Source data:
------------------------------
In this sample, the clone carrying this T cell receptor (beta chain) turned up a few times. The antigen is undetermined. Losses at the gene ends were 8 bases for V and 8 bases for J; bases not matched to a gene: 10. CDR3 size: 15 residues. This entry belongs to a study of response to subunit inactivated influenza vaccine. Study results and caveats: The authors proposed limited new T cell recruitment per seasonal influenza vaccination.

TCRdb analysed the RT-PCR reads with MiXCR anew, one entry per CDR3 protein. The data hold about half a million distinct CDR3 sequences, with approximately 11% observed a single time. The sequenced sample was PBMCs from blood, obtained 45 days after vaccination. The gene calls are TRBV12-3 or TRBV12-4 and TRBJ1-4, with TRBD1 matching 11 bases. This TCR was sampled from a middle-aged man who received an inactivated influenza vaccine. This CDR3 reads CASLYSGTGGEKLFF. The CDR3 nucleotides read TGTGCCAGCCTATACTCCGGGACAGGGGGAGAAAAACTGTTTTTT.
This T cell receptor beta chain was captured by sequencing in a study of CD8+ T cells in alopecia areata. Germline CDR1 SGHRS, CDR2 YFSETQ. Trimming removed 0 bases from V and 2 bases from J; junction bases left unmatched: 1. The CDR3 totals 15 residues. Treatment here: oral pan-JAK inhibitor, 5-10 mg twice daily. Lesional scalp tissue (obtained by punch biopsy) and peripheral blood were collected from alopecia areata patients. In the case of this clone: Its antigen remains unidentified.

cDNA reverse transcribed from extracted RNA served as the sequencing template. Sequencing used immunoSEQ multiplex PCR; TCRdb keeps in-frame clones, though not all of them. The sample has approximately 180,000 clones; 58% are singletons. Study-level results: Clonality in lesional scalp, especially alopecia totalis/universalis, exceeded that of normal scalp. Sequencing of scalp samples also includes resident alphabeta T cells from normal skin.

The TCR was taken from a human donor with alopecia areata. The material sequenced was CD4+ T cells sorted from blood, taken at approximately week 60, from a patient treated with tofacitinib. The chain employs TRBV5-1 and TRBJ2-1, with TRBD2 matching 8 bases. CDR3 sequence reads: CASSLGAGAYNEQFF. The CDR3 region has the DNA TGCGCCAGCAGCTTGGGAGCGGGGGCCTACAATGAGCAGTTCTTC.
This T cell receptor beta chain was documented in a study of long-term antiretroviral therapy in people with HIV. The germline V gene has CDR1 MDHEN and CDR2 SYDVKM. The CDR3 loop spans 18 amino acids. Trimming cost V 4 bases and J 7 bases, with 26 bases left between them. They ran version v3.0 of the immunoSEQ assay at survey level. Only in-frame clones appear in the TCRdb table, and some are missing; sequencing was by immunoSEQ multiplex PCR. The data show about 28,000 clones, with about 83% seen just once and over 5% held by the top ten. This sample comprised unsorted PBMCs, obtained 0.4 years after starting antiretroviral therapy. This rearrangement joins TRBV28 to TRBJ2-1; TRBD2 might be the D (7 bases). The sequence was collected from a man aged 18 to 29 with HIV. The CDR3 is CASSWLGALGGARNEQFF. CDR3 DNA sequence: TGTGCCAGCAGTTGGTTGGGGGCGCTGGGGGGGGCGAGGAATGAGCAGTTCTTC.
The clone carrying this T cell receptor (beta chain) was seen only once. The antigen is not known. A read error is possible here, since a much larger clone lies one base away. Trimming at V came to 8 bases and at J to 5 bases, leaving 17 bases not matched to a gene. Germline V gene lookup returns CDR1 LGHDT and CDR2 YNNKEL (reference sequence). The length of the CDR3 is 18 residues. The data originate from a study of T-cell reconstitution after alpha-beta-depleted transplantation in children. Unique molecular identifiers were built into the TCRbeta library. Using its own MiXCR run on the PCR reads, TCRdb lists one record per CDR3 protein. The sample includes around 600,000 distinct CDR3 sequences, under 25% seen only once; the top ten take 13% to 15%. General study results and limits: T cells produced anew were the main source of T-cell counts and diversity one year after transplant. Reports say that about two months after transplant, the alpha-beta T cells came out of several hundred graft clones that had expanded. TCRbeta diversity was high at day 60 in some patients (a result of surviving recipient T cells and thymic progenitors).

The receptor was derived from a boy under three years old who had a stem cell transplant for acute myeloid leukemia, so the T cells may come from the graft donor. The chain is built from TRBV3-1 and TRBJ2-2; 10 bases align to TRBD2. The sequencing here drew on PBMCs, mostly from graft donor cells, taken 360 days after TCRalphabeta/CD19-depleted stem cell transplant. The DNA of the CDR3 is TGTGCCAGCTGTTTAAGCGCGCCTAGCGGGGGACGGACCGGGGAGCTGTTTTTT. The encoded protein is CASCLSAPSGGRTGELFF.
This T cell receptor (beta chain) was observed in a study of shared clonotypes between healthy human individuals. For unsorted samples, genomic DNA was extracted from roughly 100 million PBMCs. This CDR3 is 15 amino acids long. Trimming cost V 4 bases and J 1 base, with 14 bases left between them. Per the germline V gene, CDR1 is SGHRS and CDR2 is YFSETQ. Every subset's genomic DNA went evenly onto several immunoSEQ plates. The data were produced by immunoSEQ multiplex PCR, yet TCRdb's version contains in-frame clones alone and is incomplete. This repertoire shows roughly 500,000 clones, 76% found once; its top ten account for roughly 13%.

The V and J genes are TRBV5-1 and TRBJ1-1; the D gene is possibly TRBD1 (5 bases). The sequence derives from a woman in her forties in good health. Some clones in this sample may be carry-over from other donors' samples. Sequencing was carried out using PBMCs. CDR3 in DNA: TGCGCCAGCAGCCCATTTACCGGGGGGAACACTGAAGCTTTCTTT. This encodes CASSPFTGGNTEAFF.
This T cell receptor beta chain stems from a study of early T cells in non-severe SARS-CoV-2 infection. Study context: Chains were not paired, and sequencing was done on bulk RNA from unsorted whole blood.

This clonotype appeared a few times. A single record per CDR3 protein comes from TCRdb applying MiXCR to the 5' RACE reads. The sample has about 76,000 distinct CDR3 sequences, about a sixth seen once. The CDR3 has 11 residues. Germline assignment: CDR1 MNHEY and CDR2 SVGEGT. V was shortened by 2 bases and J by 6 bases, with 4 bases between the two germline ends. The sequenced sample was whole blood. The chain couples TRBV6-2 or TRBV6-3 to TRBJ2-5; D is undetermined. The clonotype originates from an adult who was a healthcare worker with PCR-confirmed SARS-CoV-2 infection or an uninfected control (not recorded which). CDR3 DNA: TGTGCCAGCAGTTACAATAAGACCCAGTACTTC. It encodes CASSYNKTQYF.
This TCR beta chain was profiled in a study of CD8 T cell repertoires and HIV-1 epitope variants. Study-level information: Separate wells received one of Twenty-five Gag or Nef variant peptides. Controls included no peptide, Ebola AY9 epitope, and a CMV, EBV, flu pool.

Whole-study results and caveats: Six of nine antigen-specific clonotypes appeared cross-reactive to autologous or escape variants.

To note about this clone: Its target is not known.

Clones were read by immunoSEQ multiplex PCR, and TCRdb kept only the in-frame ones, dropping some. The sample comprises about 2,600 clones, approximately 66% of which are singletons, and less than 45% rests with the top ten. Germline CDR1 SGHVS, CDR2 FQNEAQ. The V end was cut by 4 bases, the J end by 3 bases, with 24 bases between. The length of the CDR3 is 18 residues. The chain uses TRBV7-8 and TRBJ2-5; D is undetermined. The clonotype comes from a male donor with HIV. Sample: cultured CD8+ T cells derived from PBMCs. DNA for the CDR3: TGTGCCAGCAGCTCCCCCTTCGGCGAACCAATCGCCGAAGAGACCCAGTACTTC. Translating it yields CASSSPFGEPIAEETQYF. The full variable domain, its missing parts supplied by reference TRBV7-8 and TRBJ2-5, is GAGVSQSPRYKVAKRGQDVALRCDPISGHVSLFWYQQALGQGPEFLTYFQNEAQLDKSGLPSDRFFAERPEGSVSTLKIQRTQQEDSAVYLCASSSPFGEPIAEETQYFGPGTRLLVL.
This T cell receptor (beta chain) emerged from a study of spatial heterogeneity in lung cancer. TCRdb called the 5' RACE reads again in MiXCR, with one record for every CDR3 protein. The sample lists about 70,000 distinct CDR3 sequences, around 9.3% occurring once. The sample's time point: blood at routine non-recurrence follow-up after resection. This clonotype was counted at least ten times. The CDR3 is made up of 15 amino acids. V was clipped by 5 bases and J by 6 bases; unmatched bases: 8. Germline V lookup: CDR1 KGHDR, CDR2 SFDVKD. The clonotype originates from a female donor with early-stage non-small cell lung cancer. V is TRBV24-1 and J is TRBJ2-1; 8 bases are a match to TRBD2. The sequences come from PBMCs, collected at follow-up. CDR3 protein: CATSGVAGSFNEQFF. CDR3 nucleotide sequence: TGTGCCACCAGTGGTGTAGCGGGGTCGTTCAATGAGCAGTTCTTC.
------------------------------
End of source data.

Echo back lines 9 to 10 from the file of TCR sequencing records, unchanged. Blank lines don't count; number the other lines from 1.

This T cell receptor (beta chain) was observed in a study of shared clonotypes between healthy human individuals. For unsorted samples, genomic DNA was extracted from roughly 100 million PBMCs. This CDR3 is 15 amino acids long. Trimming cost V 4 bases and J 1 base, with 14 bases left between them. Per the germline V gene, CDR1 is SGHRS and CDR2 is YFSETQ. Every subset's genomic DNA went evenly onto several immunoSEQ plates. The data were produced by immunoSEQ multiplex PCR, yet TCRdb's version contains in-frame clones alone and is incomplete. This repertoire shows roughly 500,000 clones, 76% found once; its top ten account for roughly 13%.

The V and J genes are TRBV5-1 and TRBJ1-1; the D gene is possibly TRBD1 (5 bases). The sequence derives from a woman in her forties in good health. Some clones in this sample may be carry-over from other donors' samples. Sequencing was carried out using PBMCs. CDR3 in DNA: TGCGCCAGCAGCCCATTTACCGGGGGGAACACTGAAGCTTTCTTT. This encodes CASSPFTGGNTEAFF.